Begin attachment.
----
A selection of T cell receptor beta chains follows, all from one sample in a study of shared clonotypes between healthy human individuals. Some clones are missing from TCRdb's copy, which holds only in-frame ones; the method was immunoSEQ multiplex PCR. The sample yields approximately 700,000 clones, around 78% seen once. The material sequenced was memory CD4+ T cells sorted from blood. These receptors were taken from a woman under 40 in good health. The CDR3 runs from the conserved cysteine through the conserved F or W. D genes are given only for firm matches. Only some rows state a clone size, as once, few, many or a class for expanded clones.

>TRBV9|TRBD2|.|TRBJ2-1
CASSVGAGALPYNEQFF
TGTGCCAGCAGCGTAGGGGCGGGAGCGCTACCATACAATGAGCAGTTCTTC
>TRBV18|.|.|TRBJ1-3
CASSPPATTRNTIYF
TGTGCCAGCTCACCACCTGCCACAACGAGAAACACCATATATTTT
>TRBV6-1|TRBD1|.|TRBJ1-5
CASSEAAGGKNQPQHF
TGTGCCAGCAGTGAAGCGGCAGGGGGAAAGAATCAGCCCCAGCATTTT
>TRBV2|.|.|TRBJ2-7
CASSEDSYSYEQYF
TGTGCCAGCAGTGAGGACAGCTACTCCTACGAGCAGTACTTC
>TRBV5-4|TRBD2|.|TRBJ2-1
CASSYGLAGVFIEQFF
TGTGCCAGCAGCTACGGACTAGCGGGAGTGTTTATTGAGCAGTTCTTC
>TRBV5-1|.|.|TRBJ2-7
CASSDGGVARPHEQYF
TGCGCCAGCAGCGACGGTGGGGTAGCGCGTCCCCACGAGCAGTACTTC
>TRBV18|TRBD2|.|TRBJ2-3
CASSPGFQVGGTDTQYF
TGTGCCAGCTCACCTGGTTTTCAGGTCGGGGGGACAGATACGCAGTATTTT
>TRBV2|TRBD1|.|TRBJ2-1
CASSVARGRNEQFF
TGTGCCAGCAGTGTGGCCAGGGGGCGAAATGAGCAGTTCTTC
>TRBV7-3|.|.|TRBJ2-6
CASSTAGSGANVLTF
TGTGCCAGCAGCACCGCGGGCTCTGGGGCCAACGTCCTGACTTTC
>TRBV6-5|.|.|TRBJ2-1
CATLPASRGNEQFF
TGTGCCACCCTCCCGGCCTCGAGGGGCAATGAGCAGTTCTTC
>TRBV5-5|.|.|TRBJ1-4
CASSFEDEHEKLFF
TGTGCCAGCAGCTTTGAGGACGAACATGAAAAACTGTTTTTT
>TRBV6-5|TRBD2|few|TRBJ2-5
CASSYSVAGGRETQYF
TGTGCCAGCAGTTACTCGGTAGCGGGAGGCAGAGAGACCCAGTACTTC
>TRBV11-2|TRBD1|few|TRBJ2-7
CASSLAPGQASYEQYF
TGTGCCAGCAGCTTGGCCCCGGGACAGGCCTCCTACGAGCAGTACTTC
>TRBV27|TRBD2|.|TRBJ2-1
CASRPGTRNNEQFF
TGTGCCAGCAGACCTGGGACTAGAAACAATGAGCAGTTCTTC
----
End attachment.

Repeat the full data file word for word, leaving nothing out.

A selection of T cell receptor beta chains follows, all from one sample in a study of shared clonotypes between healthy human individuals. Some clones are missing from TCRdb's copy, which holds only in-frame ones; the method was immunoSEQ multiplex PCR. The sample yields approximately 700,000 clones, around 78% seen once. The material sequenced was memory CD4+ T cells sorted from blood. These receptors were taken from a woman under 40 in good health. The CDR3 runs from the conserved cysteine through the conserved F or W. D genes are given only for firm matches. Only some rows state a clone size, as once, few, many or a class for expanded clones.

>TRBV9|TRBD2|.|TRBJ2-1
CASSVGAGALPYNEQFF
TGTGCCAGCAGCGTAGGGGCGGGAGCGCTACCATACAATGAGCAGTTCTTC
>TRBV18|.|.|TRBJ1-3
CASSPPATTRNTIYF
TGTGCCAGCTCACCACCTGCCACAACGAGAAACACCATATATTTT
>TRBV6-1|TRBD1|.|TRBJ1-5
CASSEAAGGKNQPQHF
TGTGCCAGCAGTGAAGCGGCAGGGGGAAAGAATCAGCCCCAGCATTTT
>TRBV2|.|.|TRBJ2-7
CASSEDSYSYEQYF
TGTGCCAGCAGTGAGGACAGCTACTCCTACGAGCAGTACTTC
>TRBV5-4|TRBD2|.|TRBJ2-1
CASSYGLAGVFIEQFF
TGTGCCAGCAGCTACGGACTAGCGGGAGTGTTTATTGAGCAGTTCTTC
>TRBV5-1|.|.|TRBJ2-7
CASSDGGVARPHEQYF
TGCGCCAGCAGCGACGGTGGGGTAGCGCGTCCCCACGAGCAGTACTTC
>TRBV18|TRBD2|.|TRBJ2-3
CASSPGFQVGGTDTQYF
TGTGCCAGCTCACCTGGTTTTCAGGTCGGGGGGACAGATACGCAGTATTTT
>TRBV2|TRBD1|.|TRBJ2-1
CASSVARGRNEQFF
TGTGCCAGCAGTGTGGCCAGGGGGCGAAATGAGCAGTTCTTC
>TRBV7-3|.|.|TRBJ2-6
CASSTAGSGANVLTF
TGTGCCAGCAGCACCGCGGGCTCTGGGGCCAACGTCCTGACTTTC
>TRBV6-5|.|.|TRBJ2-1
CATLPASRGNEQFF
TGTGCCACCCTCCCGGCCTCGAGGGGCAATGAGCAGTTCTTC
>TRBV5-5|.|.|TRBJ1-4
CASSFEDEHEKLFF
TGTGCCAGCAGCTTTGAGGACGAACATGAAAAACTGTTTTTT
>TRBV6-5|TRBD2|few|TRBJ2-5
CASSYSVAGGRETQYF
TGTGCCAGCAGTTACTCGGTAGCGGGAGGCAGAGAGACCCAGTACTTC
>TRBV11-2|TRBD1|few|TRBJ2-7
CASSLAPGQASYEQYF
TGTGCCAGCAGCTTGGCCCCGGGACAGGCCTCCTACGAGCAGTACTTC
>TRBV27|TRBD2|.|TRBJ2-1
CASRPGTRNNEQFF
TGTGCCAGCAGACCTGGGACTAGAAACAATGAGCAGTTCTTC